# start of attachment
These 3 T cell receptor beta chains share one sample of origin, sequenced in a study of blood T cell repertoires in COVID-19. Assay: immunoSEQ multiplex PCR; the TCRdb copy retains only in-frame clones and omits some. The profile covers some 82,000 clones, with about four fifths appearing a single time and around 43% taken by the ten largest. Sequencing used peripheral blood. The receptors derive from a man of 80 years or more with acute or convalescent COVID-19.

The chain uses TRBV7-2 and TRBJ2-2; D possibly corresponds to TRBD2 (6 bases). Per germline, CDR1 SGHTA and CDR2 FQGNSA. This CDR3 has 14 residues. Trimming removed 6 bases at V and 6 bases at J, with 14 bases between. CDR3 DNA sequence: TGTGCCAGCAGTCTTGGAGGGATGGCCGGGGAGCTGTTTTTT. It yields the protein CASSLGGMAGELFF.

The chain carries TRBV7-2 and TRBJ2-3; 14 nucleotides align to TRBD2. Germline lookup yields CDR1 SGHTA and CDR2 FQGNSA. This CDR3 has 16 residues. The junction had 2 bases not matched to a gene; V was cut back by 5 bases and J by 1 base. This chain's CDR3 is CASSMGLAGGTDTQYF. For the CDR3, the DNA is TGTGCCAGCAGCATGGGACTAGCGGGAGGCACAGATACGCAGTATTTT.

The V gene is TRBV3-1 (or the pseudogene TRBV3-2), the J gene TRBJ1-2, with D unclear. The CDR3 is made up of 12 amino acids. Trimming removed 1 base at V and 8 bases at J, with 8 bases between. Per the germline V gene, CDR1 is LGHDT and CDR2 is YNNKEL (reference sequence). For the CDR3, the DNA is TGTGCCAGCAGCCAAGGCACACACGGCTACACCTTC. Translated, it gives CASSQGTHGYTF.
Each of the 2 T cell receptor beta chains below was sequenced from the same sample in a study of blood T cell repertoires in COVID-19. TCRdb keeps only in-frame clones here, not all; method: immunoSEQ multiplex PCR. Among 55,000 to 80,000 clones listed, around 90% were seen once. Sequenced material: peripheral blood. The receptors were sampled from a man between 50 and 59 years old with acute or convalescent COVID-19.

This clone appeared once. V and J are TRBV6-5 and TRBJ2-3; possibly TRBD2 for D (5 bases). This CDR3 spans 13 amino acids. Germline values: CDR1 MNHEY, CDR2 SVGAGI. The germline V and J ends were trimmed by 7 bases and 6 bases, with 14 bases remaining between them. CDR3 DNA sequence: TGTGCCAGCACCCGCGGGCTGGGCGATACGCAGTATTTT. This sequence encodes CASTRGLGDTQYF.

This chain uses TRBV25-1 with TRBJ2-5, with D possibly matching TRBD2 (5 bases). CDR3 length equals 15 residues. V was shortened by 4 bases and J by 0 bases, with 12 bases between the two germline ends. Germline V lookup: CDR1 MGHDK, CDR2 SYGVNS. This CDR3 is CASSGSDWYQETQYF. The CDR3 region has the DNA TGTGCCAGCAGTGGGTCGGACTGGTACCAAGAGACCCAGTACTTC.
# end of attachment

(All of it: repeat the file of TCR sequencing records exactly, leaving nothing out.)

These 3 T cell receptor beta chains share one sample of origin, sequenced in a study of blood T cell repertoires in COVID-19. Assay: immunoSEQ multiplex PCR; the TCRdb copy retains only in-frame clones and omits some. The profile covers some 82,000 clones, with about four fifths appearing a single time and around 43% taken by the ten largest. Sequencing used peripheral blood. The receptors derive from a man of 80 years or more with acute or convalescent COVID-19.

The chain uses TRBV7-2 and TRBJ2-2; D possibly corresponds to TRBD2 (6 bases). Per germline, CDR1 SGHTA and CDR2 FQGNSA. This CDR3 has 14 residues. Trimming removed 6 bases at V and 6 bases at J, with 14 bases between. CDR3 DNA sequence: TGTGCCAGCAGTCTTGGAGGGATGGCCGGGGAGCTGTTTTTT. It yields the protein CASSLGGMAGELFF.

The chain carries TRBV7-2 and TRBJ2-3; 14 nucleotides align to TRBD2. Germline lookup yields CDR1 SGHTA and CDR2 FQGNSA. This CDR3 has 16 residues. The junction had 2 bases not matched to a gene; V was cut back by 5 bases and J by 1 base. This chain's CDR3 is CASSMGLAGGTDTQYF. For the CDR3, the DNA is TGTGCCAGCAGCATGGGACTAGCGGGAGGCACAGATACGCAGTATTTT.

The V gene is TRBV3-1 (or the pseudogene TRBV3-2), the J gene TRBJ1-2, with D unclear. The CDR3 is made up of 12 amino acids. Trimming removed 1 base at V and 8 bases at J, with 8 bases between. Per the germline V gene, CDR1 is LGHDT and CDR2 is YNNKEL (reference sequence). For the CDR3, the DNA is TGTGCCAGCAGCCAAGGCACACACGGCTACACCTTC. Translated, it gives CASSQGTHGYTF.
Each of the 2 T cell receptor beta chains below was sequenced from the same sample in a study of blood T cell repertoires in COVID-19. TCRdb keeps only in-frame clones here, not all; method: immunoSEQ multiplex PCR. Among 55,000 to 80,000 clones listed, around 90% were seen once. Sequenced material: peripheral blood. The receptors were sampled from a man between 50 and 59 years old with acute or convalescent COVID-19.

This clone appeared once. V and J are TRBV6-5 and TRBJ2-3; possibly TRBD2 for D (5 bases). This CDR3 spans 13 amino acids. Germline values: CDR1 MNHEY, CDR2 SVGAGI. The germline V and J ends were trimmed by 7 bases and 6 bases, with 14 bases remaining between them. CDR3 DNA sequence: TGTGCCAGCACCCGCGGGCTGGGCGATACGCAGTATTTT. This sequence encodes CASTRGLGDTQYF.

This chain uses TRBV25-1 with TRBJ2-5, with D possibly matching TRBD2 (5 bases). CDR3 length equals 15 residues. V was shortened by 4 bases and J by 0 bases, with 12 bases between the two germline ends. Germline V lookup: CDR1 MGHDK, CDR2 SYGVNS. This CDR3 is CASSGSDWYQETQYF. The CDR3 region has the DNA TGTGCCAGCAGTGGGTCGGACTGGTACCAAGAGACCCAGTACTTC.